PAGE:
Summarily buffeted in this space for his rudderless approach in pied-pipering league players straight into a lockout, maybe it's time to loosen up and provide De(Certification ) Smith, the NFLPTA ex-ecutive director, some credit for a change.
When it comes to "suggesting" that likely first-round prospects bypass the annual league photo-op and shaking hands with commissioner Roger Goodell -- and instead participate in a trade association-sponsored gala where they would be "welcomed" by future teammates -- De(Certification) and his legion of NFLPTA lieutenants folded a losing hand.
In the ongoing battle for minds and hearts that is an undeniable component of the league's current labor strife, the public relations pendulum has swayed back and forth, alternating between the owners and the players and sometimes depending on the rhetorical skills or press-release adroitness of the designated messengers. But in matters related to the draft, the lone rite of spring left pretty much undisturbed by the lockout, and maybe a last remaining shard of driftwood to which desperate NFL fans might cling for some semblance of normalcy, there was no split decision.
From the moment NFLPTA minister of propaganda George Atallah (note, George: your name is spelled correctly) leaked word to his band of media friendlies that the players association was plotting to scuttle the league's three-day draft party April 28-30, the plan was greeted with all the ardor of, say, Obamacare.
It has been a constant of the current NFLPTA administration that, when it comes to words, to rattling off Don King-style rants by its officials and even some mindless Twitters by its misguided but still opinionated rank-and-file, it can be relatively mesmerizing. Planning? Uh, not exactly a strong suit. The draft fiasco is a graphic example of the NFLPTA's shortcomings: A well-crafted blueprint was never drawn up to match the bluster.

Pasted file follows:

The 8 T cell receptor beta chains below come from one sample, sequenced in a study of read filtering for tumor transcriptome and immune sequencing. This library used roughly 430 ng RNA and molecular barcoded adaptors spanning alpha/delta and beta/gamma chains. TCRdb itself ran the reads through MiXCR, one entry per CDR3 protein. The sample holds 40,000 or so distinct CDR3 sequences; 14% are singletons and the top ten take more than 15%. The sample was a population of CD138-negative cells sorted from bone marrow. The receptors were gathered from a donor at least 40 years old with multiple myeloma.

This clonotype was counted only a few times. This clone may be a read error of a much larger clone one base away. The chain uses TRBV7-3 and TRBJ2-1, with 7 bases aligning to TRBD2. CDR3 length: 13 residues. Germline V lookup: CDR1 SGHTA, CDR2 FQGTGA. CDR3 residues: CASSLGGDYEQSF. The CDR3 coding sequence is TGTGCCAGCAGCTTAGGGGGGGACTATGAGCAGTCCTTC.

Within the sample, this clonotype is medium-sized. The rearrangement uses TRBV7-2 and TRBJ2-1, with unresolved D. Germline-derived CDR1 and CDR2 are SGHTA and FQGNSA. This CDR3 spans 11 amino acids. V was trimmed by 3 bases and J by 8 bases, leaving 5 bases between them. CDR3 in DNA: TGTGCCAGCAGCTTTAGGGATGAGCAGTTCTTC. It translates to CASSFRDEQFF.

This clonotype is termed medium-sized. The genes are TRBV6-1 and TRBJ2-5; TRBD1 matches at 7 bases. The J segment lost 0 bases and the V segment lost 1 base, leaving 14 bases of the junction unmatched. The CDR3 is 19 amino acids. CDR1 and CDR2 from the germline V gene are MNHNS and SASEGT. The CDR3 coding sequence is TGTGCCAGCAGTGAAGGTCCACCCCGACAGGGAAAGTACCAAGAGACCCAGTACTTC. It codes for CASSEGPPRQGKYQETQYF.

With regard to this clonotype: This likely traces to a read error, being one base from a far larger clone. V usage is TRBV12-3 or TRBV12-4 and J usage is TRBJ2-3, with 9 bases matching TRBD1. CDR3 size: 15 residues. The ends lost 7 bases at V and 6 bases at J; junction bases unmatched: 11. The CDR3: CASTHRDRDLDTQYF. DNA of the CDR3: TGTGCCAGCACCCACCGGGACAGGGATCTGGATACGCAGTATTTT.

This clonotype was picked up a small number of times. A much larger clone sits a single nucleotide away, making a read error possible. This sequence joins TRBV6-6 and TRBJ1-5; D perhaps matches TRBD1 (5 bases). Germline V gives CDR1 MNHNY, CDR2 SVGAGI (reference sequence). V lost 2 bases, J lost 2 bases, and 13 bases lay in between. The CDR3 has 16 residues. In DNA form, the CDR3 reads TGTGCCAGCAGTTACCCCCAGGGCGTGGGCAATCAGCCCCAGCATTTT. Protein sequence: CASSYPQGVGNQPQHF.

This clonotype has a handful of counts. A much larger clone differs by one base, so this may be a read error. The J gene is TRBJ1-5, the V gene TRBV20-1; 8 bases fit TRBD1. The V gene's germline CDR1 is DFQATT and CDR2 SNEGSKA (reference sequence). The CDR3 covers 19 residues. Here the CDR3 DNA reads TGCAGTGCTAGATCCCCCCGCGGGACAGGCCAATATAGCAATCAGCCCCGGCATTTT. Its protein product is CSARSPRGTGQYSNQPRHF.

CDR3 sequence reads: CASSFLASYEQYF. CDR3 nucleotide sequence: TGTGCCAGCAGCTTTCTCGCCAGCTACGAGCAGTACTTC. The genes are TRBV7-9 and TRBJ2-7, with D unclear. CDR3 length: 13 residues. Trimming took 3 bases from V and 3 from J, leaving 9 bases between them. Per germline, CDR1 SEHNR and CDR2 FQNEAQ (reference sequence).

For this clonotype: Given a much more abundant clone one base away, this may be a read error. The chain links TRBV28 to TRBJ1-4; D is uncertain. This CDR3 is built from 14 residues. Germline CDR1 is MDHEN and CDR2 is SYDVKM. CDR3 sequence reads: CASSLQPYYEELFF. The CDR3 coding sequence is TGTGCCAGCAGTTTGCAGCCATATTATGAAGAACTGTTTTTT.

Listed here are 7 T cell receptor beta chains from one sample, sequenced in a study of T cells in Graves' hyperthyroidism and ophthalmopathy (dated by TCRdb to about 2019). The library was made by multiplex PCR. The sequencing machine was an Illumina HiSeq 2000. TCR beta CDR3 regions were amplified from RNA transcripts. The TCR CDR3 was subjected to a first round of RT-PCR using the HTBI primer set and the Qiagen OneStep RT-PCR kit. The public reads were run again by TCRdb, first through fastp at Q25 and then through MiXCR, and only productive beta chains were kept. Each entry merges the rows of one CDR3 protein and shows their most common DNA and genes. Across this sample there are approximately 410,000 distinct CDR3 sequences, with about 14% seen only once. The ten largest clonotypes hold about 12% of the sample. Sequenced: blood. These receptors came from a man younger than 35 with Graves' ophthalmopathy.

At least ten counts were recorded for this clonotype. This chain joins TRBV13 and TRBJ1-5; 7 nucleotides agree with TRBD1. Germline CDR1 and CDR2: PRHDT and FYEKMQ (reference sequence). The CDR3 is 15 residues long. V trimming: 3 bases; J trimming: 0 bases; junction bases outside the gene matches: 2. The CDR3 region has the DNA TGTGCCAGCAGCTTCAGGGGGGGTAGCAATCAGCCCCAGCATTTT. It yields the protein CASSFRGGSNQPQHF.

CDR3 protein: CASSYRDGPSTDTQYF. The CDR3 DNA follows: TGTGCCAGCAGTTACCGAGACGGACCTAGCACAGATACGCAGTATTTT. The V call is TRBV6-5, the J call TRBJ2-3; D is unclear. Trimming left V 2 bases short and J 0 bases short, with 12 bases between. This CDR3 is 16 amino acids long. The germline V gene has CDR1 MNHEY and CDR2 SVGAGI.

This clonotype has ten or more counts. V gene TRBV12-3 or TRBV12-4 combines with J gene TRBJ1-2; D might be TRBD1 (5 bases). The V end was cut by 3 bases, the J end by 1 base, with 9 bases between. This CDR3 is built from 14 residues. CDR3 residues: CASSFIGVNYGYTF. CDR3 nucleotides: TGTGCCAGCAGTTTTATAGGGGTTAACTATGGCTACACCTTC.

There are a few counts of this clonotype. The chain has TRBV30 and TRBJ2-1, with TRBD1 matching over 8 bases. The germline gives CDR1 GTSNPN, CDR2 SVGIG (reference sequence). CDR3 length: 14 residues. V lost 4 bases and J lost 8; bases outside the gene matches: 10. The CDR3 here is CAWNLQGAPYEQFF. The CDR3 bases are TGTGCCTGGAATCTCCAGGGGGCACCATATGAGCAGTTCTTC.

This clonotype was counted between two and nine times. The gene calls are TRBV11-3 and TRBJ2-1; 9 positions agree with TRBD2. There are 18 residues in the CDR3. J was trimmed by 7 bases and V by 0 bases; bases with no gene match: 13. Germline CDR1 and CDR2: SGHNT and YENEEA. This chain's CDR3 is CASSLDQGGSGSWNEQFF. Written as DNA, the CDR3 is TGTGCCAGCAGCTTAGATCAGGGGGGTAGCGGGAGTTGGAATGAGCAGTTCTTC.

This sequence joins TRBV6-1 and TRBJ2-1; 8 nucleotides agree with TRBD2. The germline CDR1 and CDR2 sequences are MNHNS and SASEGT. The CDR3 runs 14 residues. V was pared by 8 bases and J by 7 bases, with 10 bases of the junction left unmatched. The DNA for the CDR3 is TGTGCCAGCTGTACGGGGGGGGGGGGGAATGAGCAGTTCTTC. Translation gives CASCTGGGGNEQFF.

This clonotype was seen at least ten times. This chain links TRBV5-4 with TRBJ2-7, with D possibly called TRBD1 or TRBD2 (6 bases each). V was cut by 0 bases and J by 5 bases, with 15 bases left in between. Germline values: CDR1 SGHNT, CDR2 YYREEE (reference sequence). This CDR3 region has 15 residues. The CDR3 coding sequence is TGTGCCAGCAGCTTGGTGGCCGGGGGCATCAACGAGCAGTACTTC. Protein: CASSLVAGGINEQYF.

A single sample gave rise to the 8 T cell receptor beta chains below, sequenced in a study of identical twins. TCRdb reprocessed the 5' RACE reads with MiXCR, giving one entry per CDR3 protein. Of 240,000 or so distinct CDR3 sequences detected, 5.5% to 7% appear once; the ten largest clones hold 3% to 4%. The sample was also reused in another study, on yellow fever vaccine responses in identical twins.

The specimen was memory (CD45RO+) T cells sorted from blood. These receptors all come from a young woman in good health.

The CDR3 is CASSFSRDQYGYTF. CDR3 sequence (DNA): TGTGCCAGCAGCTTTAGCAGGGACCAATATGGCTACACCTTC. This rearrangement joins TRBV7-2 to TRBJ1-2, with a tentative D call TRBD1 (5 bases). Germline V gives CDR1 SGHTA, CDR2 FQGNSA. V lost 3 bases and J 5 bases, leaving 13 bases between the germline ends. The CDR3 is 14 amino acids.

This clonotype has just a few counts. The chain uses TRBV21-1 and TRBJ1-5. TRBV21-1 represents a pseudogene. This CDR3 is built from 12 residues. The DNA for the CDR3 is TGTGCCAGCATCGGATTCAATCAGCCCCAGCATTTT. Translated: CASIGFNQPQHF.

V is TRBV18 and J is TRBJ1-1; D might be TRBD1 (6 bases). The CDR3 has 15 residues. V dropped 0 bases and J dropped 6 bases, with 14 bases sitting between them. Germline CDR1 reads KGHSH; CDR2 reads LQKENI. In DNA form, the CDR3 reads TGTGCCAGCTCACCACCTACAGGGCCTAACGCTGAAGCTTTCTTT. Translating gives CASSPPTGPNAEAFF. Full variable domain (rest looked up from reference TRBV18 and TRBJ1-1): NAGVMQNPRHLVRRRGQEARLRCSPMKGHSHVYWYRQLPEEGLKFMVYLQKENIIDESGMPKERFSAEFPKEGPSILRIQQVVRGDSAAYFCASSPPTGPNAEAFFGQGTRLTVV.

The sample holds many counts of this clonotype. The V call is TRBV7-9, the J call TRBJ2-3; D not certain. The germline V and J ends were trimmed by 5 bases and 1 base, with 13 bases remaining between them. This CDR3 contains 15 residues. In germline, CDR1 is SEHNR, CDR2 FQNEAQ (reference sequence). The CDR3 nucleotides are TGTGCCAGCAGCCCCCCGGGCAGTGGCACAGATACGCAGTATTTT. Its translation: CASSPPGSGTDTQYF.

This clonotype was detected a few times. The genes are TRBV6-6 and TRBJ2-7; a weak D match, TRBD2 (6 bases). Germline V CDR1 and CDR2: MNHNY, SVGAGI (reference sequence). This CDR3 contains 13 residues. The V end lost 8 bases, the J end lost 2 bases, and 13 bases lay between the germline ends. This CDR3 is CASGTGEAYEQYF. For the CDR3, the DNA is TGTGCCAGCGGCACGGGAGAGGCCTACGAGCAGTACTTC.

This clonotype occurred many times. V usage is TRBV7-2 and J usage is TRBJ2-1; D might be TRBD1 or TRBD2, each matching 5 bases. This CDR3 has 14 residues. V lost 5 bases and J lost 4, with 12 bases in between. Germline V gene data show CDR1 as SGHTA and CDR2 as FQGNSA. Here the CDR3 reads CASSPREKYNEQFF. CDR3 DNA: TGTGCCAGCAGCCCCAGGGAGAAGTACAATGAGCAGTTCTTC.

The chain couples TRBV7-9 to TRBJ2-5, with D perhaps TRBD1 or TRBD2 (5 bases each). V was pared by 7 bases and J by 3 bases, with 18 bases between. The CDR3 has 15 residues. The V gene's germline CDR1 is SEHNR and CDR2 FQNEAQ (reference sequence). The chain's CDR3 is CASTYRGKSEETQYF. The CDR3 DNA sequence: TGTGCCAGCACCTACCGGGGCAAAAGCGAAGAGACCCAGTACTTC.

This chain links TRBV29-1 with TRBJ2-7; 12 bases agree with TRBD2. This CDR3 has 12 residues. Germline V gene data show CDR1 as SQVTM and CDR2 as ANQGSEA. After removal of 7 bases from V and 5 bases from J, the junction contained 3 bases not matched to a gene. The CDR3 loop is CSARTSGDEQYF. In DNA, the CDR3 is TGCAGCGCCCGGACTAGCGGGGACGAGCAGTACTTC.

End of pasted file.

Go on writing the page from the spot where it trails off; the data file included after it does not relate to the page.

Unlike its failed, words-are-more-impressive-than-deeds approach to negotiations for a new collective bargaining accord, the NFLPTA had no courtroom fallback when its draft plans were castigated by fans and players. As powerful as he has been in nearly two decades of presiding over labor squabbles, as dependable an ally as the players could muster since extracting new freedoms in the Reggie White lawsuit in 1993, Judge David Doty couldn't help this time.
There are no tortes, apparently, to save the NFLPTA from its own poor judgment.
Reacting to the firestorm of criticism that has emanated from just about every corner the past few weeks, the NFLPTA has announced that whatever it plans now for draft weekend won't interfere with the league activities. In the streets, if not necessarily at high-level who-blinks-first negotiations, that's known as face-saving. C'mon, do you really think the trade association's original plans weren't to screw with the league's welcome-wagon festivities as much as possible? Like a lot of purported brainstorms, though, the idea proved a faulty one.
In recent days, at least three likely first-round prospects -- LSU cornerback Patrick Peterson, wide receiver Julio Jones of Alabama, and Florida guard Mike Pouncey -- all acknowledged that they wanted to attend the draft, if invited. Notable is that Pouncey is represented by Joel Segal, one of the "Big Four" agents trotted out by the NFLPTA at the combine last month in a sham display of unity. Notable as well is that, at least publicly, most agents haven't defected and have actually championed the trade association's draft-snub strategy. But as the agents are finding out -- just as the NFLPTA discovered with players who are Twitter-addicted -- sometimes you can't successfully subvert everyone's true feelings.
Sometimes you overestimate your own control or misread your own importance in an event. In the case of the draft, the NFLPTA did both.
Len Pasquarelli is a Senior NFL Writer for The Sports Xchange. He has covered the NFL for 33 years and is a member of the Pro Football Hall of Fame selection committee. His NFL coverage earned recognition as the winner of the McCann Award for distinguished reporting in 2008.